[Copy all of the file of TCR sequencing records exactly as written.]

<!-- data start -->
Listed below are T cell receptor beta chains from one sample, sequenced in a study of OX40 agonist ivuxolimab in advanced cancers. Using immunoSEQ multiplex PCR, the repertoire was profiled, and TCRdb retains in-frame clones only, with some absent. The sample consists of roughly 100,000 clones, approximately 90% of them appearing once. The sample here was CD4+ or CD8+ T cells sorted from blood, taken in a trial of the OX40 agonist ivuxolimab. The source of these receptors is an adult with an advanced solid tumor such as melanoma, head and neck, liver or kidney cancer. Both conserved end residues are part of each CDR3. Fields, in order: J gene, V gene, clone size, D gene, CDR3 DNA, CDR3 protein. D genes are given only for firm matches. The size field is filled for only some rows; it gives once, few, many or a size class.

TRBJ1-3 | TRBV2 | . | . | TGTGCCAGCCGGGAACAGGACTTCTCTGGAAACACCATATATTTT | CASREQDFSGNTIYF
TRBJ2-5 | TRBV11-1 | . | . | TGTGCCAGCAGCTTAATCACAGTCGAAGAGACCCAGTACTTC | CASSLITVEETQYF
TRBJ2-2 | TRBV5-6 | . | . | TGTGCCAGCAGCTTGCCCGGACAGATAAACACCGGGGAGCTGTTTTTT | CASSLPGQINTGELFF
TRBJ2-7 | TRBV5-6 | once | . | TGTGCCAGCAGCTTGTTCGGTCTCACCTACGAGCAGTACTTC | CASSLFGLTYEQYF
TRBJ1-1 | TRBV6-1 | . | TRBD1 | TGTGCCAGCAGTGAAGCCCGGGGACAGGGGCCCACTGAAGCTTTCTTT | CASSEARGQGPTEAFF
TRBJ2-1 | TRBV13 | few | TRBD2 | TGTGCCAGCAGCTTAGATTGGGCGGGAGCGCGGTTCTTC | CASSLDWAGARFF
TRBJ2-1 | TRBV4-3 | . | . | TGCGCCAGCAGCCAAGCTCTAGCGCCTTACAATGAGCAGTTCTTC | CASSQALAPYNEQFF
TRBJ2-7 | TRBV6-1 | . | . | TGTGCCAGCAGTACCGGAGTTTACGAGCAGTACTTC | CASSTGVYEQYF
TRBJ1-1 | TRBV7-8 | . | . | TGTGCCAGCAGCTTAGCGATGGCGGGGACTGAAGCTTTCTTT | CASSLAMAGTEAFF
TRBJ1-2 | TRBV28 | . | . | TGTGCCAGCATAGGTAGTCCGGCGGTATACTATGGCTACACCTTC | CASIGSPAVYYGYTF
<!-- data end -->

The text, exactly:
Listed below are T cell receptor beta chains from one sample, sequenced in a study of OX40 agonist ivuxolimab in advanced cancers. Using immunoSEQ multiplex PCR, the repertoire was profiled, and TCRdb retains in-frame clones only, with some absent. The sample consists of roughly 100,000 clones, approximately 90% of them appearing once. The sample here was CD4+ or CD8+ T cells sorted from blood, taken in a trial of the OX40 agonist ivuxolimab. The source of these receptors is an adult with an advanced solid tumor such as melanoma, head and neck, liver or kidney cancer. Both conserved end residues are part of each CDR3. Fields, in order: J gene, V gene, clone size, D gene, CDR3 DNA, CDR3 protein. D genes are given only for firm matches. The size field is filled for only some rows; it gives once, few, many or a size class.

TRBJ1-3 | TRBV2 | . | . | TGTGCCAGCCGGGAACAGGACTTCTCTGGAAACACCATATATTTT | CASREQDFSGNTIYF
TRBJ2-5 | TRBV11-1 | . | . | TGTGCCAGCAGCTTAATCACAGTCGAAGAGACCCAGTACTTC | CASSLITVEETQYF
TRBJ2-2 | TRBV5-6 | . | . | TGTGCCAGCAGCTTGCCCGGACAGATAAACACCGGGGAGCTGTTTTTT | CASSLPGQINTGELFF
TRBJ2-7 | TRBV5-6 | once | . | TGTGCCAGCAGCTTGTTCGGTCTCACCTACGAGCAGTACTTC | CASSLFGLTYEQYF
TRBJ1-1 | TRBV6-1 | . | TRBD1 | TGTGCCAGCAGTGAAGCCCGGGGACAGGGGCCCACTGAAGCTTTCTTT | CASSEARGQGPTEAFF
TRBJ2-1 | TRBV13 | few | TRBD2 | TGTGCCAGCAGCTTAGATTGGGCGGGAGCGCGGTTCTTC | CASSLDWAGARFF
TRBJ2-1 | TRBV4-3 | . | . | TGCGCCAGCAGCCAAGCTCTAGCGCCTTACAATGAGCAGTTCTTC | CASSQALAPYNEQFF
TRBJ2-7 | TRBV6-1 | . | . | TGTGCCAGCAGTACCGGAGTTTACGAGCAGTACTTC | CASSTGVYEQYF
TRBJ1-1 | TRBV7-8 | . | . | TGTGCCAGCAGCTTAGCGATGGCGGGGACTGAAGCTTTCTTT | CASSLAMAGTEAFF
TRBJ1-2 | TRBV28 | . | . | TGTGCCAGCATAGGTAGTCCGGCGGTATACTATGGCTACACCTTC | CASIGSPAVYYGYTF